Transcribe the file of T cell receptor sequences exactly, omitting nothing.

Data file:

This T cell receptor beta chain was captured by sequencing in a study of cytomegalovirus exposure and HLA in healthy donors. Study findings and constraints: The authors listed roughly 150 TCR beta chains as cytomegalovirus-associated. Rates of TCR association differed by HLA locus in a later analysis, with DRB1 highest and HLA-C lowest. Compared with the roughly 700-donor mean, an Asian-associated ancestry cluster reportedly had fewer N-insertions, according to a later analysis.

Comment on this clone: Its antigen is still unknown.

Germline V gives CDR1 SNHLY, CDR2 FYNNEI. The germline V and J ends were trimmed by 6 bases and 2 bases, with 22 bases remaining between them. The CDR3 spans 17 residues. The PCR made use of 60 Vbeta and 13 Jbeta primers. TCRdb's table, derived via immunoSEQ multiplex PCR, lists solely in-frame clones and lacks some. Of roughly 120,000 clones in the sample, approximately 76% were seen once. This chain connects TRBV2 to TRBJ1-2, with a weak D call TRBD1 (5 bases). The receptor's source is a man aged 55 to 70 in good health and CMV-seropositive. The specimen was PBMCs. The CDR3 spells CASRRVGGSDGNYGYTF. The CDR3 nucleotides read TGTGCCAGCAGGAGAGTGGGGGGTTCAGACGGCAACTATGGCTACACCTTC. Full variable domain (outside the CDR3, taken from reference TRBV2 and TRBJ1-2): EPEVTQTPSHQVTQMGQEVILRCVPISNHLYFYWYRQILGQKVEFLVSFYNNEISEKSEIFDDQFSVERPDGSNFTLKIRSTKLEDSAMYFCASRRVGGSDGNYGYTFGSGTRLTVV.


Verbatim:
This T cell receptor beta chain was captured by sequencing in a study of cytomegalovirus exposure and HLA in healthy donors. Study findings and constraints: The authors listed roughly 150 TCR beta chains as cytomegalovirus-associated. Rates of TCR association differed by HLA locus in a later analysis, with DRB1 highest and HLA-C lowest. Compared with the roughly 700-donor mean, an Asian-associated ancestry cluster reportedly had fewer N-insertions, according to a later analysis.

Comment on this clone: Its antigen is still unknown.

Germline V gives CDR1 SNHLY, CDR2 FYNNEI. The germline V and J ends were trimmed by 6 bases and 2 bases, with 22 bases remaining between them. The CDR3 spans 17 residues. The PCR made use of 60 Vbeta and 13 Jbeta primers. TCRdb's table, derived via immunoSEQ multiplex PCR, lists solely in-frame clones and lacks some. Of roughly 120,000 clones in the sample, approximately 76% were seen once. This chain connects TRBV2 to TRBJ1-2, with a weak D call TRBD1 (5 bases). The receptor's source is a man aged 55 to 70 in good health and CMV-seropositive. The specimen was PBMCs. The CDR3 spells CASRRVGGSDGNYGYTF. The CDR3 nucleotides read TGTGCCAGCAGGAGAGTGGGGGGTTCAGACGGCAACTATGGCTACACCTTC. Full variable domain (outside the CDR3, taken from reference TRBV2 and TRBJ1-2): EPEVTQTPSHQVTQMGQEVILRCVPISNHLYFYWYRQILGQKVEFLVSFYNNEISEKSEIFDDQFSVERPDGSNFTLKIRSTKLEDSAMYFCASRRVGGSDGNYGYTFGSGTRLTVV.